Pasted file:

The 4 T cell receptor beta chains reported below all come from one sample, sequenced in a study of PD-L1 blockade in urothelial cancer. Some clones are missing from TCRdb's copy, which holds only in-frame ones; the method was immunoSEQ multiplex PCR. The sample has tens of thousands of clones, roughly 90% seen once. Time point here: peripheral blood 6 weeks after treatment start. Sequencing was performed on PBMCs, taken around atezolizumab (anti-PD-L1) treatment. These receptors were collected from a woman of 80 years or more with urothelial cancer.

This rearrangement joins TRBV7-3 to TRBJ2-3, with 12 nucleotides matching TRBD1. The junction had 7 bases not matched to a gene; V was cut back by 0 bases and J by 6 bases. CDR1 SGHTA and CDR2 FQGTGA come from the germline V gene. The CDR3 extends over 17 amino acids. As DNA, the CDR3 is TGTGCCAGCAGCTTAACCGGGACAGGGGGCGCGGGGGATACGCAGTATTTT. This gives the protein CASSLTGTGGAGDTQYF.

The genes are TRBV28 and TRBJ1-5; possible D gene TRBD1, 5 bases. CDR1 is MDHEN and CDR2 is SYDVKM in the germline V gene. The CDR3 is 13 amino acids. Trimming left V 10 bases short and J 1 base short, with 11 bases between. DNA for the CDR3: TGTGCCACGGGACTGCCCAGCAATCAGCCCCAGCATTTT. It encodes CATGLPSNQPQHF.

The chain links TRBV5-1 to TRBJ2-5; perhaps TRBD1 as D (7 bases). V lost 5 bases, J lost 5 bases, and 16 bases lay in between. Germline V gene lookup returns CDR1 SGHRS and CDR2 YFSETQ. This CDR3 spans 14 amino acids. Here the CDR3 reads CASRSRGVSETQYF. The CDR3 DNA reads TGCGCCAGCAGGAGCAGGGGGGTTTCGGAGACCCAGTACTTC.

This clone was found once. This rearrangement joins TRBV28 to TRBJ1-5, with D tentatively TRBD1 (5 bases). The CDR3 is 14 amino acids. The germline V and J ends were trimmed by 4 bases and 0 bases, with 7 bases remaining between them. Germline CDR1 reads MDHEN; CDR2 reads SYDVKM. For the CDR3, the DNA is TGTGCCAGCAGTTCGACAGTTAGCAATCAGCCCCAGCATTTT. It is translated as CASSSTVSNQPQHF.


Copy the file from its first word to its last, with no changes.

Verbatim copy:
The 4 T cell receptor beta chains reported below all come from one sample, sequenced in a study of PD-L1 blockade in urothelial cancer. Some clones are missing from TCRdb's copy, which holds only in-frame ones; the method was immunoSEQ multiplex PCR. The sample has tens of thousands of clones, roughly 90% seen once. Time point here: peripheral blood 6 weeks after treatment start. Sequencing was performed on PBMCs, taken around atezolizumab (anti-PD-L1) treatment. These receptors were collected from a woman of 80 years or more with urothelial cancer.

This rearrangement joins TRBV7-3 to TRBJ2-3, with 12 nucleotides matching TRBD1. The junction had 7 bases not matched to a gene; V was cut back by 0 bases and J by 6 bases. CDR1 SGHTA and CDR2 FQGTGA come from the germline V gene. The CDR3 extends over 17 amino acids. As DNA, the CDR3 is TGTGCCAGCAGCTTAACCGGGACAGGGGGCGCGGGGGATACGCAGTATTTT. This gives the protein CASSLTGTGGAGDTQYF.

The genes are TRBV28 and TRBJ1-5; possible D gene TRBD1, 5 bases. CDR1 is MDHEN and CDR2 is SYDVKM in the germline V gene. The CDR3 is 13 amino acids. Trimming left V 10 bases short and J 1 base short, with 11 bases between. DNA for the CDR3: TGTGCCACGGGACTGCCCAGCAATCAGCCCCAGCATTTT. It encodes CATGLPSNQPQHF.

The chain links TRBV5-1 to TRBJ2-5; perhaps TRBD1 as D (7 bases). V lost 5 bases, J lost 5 bases, and 16 bases lay in between. Germline V gene lookup returns CDR1 SGHRS and CDR2 YFSETQ. This CDR3 spans 14 amino acids. Here the CDR3 reads CASRSRGVSETQYF. The CDR3 DNA reads TGCGCCAGCAGGAGCAGGGGGGTTTCGGAGACCCAGTACTTC.

This clone was found once. This rearrangement joins TRBV28 to TRBJ1-5, with D tentatively TRBD1 (5 bases). The CDR3 is 14 amino acids. The germline V and J ends were trimmed by 4 bases and 0 bases, with 7 bases remaining between them. Germline CDR1 reads MDHEN; CDR2 reads SYDVKM. For the CDR3, the DNA is TGTGCCAGCAGTTCGACAGTTAGCAATCAGCCCCAGCATTTT. It is translated as CASSSTVSNQPQHF.